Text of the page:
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American Vanguard (AVD) Q1 2019 Earnings Call Transcript

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AVD earnings call for the period ending March 31, 2019.

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American Vanguard (AVD 1.66%)
Q1 2019 Earnings Call
May. 07, 2019, 4:10 p.m. ET


  • Prepared Remarks
  • Questions and Answers
  • Call Participants

Prepared Remarks:


Ladies and gentlemen, greetings, and welcome to the American Vanguard first-quarter 2019 earnings conference call. [Operator instructions] As a reminder, this program is being recorded. It is now my pleasure to introduce your host, Bill Kuser, director of investor relations. Thank you.

You may begin.

Bill Kuser -- Director of Investor Relations

Well, thank you very much, Adam, and welcome, everyone, to American Vanguard's first-quarter 2019 earnings review. Our speakers today will be Mr. Eric Wintemute, the chairman and CEO of American Vanguard; Mr. David Johnson, the company's chief financial officer; and also assisting in answering your questions, Mr.

Bob Trogele, the company's chief operating officer. American Vanguard will file our Form 10-Q with the SEC tomorrow, May 8, providing additional detail on the results that we will be discussing in this call. Now before we begin, let's take our usual cautionary reminder. In today's call, the company may discuss forward-looking information.

Such information and statements are based on estimates and assumptions by the company's management and are subject to various risks and uncertainties that may cause actual results to differ from management's current expectations. Such factors can include weather conditions, changes in regulatory policy, competitive pressures and various other risks that have been detailed in the company's SEC reports and filings. All forward-looking statements represent the company's best judgment as of the date of this call. Such information will not necessarily be updated by the company.

That said, we turn the call over to Eric.

Eric Wintemute -- Chairman and Chief Executive Officer

Thank you, Bill. Hello, everyone, and welcome to our first-quarter earnings call. As always, we thank you for your continued interest in American Vanguard. As a housekeeping note, we have a hard stop at 2:15 but I doubt that we will go that long.

They say that you never know how good a ship is until it hits heavy weather. Good captain maintains the ship, trains the crew and stores provisions for good times and for bad. The same is true of a business. What we have been doing over the past few years, mainly diversifying through international acquisitions and managing operational efficiencies have enabled us to weather the storms that plagued many regions in the United States during the first quarter.

Despite a modest drop in overall net sales, we were able to improve gross margins. As what I'll explain further, we expect that we will not only make up lost ground over the balance of the year but actually exceed our originally yearly forecast for net sales. Allow me to give some color on the first quarter, including analysis of the top-line sales, gross margins and inventory. And then I'll turn to David for a more detailed analysis of our overall performance.

I will then return to give comments on technology development as well as our 2019 forecast. As will be reported in our Form 10-Q, quarterly net sales, as a whole, we were down 4%. This was due entirely to a decline in domestic sales due to rain, flooding and in some cases, snow in multiple areas. For example, wet conditions in the Southeast delayed planting and subsequently, use of our granular soil insecticides.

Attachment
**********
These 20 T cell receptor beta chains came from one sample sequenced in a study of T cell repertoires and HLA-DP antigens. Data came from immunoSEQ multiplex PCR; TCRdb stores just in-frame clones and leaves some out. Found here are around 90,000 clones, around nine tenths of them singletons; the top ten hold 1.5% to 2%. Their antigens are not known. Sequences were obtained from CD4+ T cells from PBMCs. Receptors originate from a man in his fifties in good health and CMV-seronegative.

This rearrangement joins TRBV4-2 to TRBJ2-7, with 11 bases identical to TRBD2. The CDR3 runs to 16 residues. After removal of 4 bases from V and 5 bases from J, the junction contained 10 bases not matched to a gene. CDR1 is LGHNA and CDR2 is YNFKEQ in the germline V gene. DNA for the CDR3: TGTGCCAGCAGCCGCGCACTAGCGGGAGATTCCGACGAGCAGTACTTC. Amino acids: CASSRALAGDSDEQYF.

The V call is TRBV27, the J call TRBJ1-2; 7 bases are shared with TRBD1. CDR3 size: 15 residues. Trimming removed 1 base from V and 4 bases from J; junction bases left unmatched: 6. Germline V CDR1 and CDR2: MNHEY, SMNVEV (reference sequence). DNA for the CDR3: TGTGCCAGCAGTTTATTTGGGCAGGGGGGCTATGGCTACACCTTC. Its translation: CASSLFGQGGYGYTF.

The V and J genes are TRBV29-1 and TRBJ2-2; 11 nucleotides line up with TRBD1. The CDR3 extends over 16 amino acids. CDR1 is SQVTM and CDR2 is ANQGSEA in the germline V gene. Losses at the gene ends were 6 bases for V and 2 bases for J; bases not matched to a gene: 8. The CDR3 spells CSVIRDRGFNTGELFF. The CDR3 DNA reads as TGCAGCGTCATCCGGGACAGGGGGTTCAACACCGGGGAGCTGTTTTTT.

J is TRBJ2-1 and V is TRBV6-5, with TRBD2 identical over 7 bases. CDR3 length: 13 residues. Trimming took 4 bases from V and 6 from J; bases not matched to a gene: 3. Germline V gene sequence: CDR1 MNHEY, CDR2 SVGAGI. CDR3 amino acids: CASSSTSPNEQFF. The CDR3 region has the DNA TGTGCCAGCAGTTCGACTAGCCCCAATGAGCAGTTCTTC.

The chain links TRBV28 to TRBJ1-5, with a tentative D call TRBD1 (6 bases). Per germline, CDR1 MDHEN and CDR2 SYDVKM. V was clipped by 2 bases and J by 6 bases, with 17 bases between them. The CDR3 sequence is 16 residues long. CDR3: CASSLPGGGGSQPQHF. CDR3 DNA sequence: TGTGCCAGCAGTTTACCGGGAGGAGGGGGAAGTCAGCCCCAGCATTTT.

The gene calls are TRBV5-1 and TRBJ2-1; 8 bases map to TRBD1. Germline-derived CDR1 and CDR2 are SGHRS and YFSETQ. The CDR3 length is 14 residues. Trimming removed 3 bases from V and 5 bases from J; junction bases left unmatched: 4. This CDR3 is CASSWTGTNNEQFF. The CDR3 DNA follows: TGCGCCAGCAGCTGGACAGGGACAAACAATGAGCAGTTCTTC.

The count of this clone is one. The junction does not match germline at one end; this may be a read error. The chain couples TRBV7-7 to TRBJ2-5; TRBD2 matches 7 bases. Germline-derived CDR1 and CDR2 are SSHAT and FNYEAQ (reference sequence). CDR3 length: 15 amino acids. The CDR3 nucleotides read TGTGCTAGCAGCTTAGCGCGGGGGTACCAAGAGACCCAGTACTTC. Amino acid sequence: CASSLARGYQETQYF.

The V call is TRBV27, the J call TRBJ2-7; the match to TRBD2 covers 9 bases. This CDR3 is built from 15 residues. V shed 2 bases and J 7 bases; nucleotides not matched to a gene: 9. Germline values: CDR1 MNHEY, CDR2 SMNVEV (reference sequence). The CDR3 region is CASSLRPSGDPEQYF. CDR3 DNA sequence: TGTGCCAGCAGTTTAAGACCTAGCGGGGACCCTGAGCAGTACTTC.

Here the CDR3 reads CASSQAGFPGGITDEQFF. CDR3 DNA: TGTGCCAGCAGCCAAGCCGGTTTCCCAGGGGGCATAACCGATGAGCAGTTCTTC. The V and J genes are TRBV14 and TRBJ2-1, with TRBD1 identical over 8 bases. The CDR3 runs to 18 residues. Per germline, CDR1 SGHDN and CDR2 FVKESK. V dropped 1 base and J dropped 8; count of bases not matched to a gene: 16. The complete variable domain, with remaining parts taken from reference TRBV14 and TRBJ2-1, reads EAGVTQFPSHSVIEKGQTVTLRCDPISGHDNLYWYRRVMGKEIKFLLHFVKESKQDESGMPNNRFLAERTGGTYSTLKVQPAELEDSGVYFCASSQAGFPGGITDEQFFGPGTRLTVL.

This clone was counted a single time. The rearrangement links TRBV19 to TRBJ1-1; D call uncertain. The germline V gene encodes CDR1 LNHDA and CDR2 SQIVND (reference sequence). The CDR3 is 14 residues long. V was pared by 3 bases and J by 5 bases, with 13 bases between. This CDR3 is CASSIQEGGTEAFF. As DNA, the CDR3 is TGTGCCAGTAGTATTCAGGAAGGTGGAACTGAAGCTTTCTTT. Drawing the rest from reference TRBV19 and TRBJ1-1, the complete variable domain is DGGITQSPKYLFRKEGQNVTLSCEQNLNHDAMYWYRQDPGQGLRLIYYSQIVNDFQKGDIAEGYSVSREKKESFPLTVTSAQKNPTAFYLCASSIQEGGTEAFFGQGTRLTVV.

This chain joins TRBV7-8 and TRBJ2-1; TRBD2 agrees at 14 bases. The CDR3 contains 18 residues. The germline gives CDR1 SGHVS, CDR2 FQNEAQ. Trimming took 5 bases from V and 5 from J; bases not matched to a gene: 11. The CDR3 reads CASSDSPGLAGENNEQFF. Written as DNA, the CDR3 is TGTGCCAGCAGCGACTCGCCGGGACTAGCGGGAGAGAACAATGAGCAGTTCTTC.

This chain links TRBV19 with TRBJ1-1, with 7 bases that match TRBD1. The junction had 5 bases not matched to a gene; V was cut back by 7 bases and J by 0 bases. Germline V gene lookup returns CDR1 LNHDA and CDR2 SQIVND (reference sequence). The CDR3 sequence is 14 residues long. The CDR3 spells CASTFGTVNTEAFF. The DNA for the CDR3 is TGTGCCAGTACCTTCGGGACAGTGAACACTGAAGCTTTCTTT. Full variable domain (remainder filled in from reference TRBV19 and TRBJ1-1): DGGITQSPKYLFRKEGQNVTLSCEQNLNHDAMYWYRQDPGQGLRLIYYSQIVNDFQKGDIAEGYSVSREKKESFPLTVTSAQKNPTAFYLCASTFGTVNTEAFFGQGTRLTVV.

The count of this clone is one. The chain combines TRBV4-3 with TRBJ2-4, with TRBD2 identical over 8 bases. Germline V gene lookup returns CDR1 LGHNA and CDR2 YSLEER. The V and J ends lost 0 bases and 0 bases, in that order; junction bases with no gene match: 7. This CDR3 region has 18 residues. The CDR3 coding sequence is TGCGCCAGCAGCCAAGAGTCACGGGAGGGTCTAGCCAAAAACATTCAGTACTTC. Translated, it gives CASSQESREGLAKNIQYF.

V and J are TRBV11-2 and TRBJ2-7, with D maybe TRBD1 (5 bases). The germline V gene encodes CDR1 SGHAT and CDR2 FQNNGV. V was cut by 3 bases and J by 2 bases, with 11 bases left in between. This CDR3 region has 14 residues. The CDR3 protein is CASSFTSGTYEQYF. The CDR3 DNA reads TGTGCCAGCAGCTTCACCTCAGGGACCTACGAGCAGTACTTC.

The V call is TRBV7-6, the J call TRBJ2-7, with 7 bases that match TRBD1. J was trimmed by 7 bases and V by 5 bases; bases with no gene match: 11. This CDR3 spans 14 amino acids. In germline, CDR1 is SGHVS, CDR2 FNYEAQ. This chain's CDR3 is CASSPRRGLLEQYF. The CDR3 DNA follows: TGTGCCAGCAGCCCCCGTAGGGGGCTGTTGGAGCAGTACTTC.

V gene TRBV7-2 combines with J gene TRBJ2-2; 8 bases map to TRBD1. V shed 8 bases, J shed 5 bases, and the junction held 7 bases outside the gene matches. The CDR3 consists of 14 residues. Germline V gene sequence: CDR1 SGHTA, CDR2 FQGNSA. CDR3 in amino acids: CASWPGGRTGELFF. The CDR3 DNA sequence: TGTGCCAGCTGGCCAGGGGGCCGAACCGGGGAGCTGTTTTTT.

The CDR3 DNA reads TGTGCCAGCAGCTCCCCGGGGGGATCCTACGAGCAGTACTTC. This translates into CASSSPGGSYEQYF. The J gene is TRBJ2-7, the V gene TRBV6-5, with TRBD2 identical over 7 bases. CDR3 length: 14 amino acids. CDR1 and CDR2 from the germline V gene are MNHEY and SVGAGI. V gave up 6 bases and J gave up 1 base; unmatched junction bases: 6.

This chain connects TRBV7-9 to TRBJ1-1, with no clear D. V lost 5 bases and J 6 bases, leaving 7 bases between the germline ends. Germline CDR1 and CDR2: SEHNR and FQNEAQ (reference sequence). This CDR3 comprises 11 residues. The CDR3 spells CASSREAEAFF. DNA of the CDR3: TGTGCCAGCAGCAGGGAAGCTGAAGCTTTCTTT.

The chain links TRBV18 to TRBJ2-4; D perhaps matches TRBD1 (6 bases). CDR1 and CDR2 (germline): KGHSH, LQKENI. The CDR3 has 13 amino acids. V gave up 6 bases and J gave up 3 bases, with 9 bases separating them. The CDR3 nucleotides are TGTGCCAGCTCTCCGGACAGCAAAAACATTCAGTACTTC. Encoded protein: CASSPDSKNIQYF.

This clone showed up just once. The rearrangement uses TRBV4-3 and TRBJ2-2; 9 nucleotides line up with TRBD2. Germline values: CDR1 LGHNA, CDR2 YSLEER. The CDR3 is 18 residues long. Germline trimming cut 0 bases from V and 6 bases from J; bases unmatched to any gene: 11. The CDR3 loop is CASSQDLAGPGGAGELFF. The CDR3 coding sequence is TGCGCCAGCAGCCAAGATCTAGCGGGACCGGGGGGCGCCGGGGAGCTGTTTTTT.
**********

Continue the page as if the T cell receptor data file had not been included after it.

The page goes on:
Similarly, fumigant use in the Pacific Northwest was pushed back while burn-down herbicide use was forestalled in the New South. As you may recall, ever since 2014, when industry had filled the distribution channel beyond capacity, our customers have been far more conservative in their procurement practices. Over the course of the first quarter, in the face of adverse weather conditions, distribution warehouses began to accumulate seed, fertilizer and other inputs. The normal flow of products from factory to field slowed considerably.

By the end of the quarter, our customers were reporting net sales down by 15% to 30%. Like our customers, we are also mindful of maintaining brand value and optimizing channel inventory. Consequently, for the past several years, we have been following, what we call, our natural flow program, in which we meet with customers to map out their needs during changing conditions and to move supply with actual demand. An alternative approach would be to create a transitory demand by discounting prices, thereby eroding brand value.

Our customers greatly procure our natural flow program. Free markets have a way of working themselves out and returning to historical norms. We believe that is what's happening here. While our seasonal domestic sales were down $16 million from our internal first-quarter forecast, we expect that most of -- or all of those sales will materialize over the course of 2019.

Interestingly, as of April 15, our EDI sales for domestic regions had caught up to within 3% of 2018 sales through the same date. During the first quarter, we experienced stronger sale performance in our international businesses. This is largely due to increased Central American sales through AgriCenter, including mineral oil products for fungicidal control in bananas, chlorothalonil for use on black sigatoka, special nutritional products from Greenplants and a number of soil amendments and biorational fungicides. Also during the period, we added sales of our newly acquired Brazilian subsidiary, Agrovant/Defensive, led by Argenfrut, a mineral-oil insecticide used on citrus and RedShield, a copper-based foliar product used on multiple crops.